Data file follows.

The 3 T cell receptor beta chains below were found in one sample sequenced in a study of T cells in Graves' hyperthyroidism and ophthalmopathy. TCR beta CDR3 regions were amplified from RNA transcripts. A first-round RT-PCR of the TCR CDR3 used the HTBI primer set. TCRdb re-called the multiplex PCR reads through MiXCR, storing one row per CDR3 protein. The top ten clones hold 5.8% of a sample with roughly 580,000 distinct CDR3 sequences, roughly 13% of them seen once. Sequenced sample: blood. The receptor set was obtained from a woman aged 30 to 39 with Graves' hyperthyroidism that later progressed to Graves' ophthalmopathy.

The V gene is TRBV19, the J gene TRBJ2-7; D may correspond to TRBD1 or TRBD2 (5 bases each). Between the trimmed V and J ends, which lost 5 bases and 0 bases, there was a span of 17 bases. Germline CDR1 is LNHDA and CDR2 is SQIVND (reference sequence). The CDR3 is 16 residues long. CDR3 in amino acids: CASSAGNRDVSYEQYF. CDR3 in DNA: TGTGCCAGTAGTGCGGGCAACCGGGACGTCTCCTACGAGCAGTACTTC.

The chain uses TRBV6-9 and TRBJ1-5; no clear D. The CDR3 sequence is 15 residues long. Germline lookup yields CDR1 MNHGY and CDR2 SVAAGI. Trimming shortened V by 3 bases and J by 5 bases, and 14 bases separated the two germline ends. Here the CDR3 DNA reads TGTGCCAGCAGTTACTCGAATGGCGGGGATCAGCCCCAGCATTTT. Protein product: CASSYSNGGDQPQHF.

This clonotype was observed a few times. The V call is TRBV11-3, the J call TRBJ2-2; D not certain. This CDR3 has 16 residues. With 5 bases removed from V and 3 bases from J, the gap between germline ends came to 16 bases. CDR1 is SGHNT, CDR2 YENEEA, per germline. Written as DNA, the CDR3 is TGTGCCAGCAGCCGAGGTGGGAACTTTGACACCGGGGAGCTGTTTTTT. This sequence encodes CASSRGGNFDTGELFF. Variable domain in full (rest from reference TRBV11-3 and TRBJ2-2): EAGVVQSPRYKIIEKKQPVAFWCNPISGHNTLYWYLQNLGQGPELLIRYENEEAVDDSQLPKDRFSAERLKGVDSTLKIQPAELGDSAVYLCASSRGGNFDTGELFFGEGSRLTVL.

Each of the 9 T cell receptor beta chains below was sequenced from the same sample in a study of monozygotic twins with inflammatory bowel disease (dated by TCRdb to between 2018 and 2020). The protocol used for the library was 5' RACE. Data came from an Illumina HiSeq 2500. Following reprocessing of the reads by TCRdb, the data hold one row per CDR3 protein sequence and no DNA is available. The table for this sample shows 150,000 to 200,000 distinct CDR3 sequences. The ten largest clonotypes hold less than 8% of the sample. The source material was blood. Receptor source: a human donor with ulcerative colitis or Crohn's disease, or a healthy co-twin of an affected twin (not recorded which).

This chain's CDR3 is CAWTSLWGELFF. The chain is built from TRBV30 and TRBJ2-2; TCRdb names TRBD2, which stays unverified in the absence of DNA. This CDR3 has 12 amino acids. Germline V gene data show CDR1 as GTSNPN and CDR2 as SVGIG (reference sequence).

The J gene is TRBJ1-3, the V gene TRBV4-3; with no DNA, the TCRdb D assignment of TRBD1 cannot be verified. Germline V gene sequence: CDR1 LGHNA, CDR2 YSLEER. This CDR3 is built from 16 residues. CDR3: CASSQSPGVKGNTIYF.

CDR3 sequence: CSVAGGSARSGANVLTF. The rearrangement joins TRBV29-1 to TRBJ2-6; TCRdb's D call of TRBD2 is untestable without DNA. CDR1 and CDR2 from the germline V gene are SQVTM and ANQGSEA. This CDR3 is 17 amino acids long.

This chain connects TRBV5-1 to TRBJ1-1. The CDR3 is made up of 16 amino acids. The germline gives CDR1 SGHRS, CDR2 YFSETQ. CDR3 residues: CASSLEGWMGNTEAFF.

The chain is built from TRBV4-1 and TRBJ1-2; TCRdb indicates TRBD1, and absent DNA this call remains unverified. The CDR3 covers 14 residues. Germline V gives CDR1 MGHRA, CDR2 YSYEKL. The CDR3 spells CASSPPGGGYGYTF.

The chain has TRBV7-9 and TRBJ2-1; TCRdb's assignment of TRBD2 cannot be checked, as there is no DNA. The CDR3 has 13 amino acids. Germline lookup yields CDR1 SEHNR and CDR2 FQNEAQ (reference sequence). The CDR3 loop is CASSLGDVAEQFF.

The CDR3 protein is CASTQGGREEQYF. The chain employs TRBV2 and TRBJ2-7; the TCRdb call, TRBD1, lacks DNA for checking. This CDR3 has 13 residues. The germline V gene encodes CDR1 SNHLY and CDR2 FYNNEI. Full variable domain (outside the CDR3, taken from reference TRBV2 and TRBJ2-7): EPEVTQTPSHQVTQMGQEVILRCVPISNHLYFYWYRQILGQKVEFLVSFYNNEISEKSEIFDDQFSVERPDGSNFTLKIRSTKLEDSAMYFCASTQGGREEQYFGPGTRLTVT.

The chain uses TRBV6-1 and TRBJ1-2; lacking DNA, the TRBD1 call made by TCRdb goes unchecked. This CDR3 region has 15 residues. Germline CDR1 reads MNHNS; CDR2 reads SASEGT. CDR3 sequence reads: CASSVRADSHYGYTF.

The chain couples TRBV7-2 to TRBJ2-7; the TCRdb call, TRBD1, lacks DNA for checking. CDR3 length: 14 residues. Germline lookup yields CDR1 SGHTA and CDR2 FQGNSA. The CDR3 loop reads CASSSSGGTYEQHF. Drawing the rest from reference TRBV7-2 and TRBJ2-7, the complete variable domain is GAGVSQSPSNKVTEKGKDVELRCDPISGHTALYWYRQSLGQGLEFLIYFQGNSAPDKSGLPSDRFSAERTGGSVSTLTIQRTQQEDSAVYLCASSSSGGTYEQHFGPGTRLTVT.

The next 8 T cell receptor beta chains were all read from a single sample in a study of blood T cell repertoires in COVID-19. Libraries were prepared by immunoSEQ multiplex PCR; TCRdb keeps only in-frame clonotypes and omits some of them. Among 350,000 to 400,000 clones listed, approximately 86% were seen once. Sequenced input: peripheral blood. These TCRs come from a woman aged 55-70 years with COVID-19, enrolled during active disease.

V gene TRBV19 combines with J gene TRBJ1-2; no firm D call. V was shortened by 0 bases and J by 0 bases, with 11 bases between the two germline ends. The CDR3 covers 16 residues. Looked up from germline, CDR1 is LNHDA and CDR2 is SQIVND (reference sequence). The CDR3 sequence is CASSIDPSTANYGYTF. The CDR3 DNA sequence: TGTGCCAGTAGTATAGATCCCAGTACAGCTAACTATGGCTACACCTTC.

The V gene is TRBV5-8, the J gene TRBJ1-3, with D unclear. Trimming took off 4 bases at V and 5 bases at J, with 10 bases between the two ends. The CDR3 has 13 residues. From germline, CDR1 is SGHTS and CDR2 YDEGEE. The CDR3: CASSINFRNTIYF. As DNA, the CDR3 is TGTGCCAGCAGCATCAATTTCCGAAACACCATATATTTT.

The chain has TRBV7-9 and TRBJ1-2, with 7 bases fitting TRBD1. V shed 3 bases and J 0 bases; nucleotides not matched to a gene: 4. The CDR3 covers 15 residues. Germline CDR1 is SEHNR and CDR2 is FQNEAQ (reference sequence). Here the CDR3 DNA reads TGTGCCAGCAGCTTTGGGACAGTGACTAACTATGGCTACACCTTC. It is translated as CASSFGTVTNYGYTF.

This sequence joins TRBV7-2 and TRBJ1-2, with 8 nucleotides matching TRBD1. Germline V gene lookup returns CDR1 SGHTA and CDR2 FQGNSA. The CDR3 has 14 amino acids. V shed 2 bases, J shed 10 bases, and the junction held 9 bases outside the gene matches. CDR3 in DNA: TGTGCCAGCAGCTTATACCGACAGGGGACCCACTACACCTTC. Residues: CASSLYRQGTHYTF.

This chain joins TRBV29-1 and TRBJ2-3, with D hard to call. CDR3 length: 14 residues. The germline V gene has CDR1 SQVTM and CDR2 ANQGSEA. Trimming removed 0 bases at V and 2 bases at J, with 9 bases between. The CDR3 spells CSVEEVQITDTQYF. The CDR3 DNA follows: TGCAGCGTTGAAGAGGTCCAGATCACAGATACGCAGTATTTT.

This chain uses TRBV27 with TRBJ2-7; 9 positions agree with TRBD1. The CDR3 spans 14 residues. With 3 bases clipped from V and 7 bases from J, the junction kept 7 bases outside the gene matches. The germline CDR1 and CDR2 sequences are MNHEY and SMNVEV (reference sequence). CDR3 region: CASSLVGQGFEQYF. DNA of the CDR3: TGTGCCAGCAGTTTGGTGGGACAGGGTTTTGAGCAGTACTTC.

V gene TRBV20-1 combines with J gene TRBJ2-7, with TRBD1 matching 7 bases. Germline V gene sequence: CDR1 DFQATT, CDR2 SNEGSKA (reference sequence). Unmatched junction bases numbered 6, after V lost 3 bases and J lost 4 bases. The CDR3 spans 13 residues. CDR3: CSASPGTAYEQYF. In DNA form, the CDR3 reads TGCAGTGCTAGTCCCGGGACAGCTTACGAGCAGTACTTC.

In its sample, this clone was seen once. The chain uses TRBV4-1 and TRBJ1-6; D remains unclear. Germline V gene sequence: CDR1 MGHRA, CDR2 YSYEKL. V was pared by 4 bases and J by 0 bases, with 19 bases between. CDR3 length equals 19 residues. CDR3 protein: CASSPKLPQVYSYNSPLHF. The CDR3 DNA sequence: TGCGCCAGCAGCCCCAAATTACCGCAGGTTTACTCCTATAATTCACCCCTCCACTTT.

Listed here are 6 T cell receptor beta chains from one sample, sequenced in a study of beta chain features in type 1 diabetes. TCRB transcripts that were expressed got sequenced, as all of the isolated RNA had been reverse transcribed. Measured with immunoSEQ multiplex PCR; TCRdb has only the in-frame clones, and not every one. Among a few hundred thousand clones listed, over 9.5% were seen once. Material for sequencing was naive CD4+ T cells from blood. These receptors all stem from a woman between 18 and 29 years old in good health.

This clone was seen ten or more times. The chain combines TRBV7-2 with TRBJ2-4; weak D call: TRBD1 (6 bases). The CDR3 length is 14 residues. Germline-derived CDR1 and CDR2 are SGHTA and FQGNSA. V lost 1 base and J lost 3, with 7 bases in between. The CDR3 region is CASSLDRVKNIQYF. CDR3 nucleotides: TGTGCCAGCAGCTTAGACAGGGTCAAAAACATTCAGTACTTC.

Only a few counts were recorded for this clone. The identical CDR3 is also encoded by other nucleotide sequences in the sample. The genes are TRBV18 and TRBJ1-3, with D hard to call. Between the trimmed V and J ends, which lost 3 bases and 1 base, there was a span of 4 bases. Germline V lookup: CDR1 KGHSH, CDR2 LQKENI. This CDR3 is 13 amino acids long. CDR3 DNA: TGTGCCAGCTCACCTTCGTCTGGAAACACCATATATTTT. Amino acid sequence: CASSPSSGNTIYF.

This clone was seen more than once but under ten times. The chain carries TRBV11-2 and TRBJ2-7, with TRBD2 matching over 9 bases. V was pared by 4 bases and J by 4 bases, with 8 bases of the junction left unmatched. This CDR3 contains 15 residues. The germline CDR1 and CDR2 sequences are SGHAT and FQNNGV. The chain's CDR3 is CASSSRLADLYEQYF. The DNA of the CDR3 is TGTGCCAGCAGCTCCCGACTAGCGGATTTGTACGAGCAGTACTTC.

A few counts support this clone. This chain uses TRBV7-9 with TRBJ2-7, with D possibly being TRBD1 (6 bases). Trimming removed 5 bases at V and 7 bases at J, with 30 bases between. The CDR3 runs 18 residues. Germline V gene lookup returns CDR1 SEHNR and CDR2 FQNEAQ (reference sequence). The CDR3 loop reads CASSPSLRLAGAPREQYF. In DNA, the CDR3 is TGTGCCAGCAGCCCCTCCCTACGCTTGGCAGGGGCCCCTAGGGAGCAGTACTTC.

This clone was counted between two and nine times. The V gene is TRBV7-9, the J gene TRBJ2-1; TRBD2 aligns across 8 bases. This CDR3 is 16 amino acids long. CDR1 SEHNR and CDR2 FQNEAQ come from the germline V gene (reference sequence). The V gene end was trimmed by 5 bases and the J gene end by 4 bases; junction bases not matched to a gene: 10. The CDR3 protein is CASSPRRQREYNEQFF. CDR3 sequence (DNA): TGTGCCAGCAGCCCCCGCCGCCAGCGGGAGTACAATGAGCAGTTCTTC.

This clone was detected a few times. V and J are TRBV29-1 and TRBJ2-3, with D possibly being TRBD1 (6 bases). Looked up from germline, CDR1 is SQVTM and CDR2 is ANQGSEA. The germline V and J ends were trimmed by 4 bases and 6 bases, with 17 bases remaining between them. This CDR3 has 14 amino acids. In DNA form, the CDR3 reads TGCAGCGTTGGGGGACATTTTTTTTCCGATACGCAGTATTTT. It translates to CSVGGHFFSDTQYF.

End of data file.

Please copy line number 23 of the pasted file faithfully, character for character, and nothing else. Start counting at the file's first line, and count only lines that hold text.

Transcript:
In its sample, this clone was seen once. The chain uses TRBV4-1 and TRBJ1-6; D remains unclear. Germline V gene sequence: CDR1 MGHRA, CDR2 YSYEKL. V was pared by 4 bases and J by 0 bases, with 19 bases between. CDR3 length equals 19 residues. CDR3 protein: CASSPKLPQVYSYNSPLHF. The CDR3 DNA sequence: TGCGCCAGCAGCCCCAAATTACCGCAGGTTTACTCCTATAATTCACCCCTCCACTTT.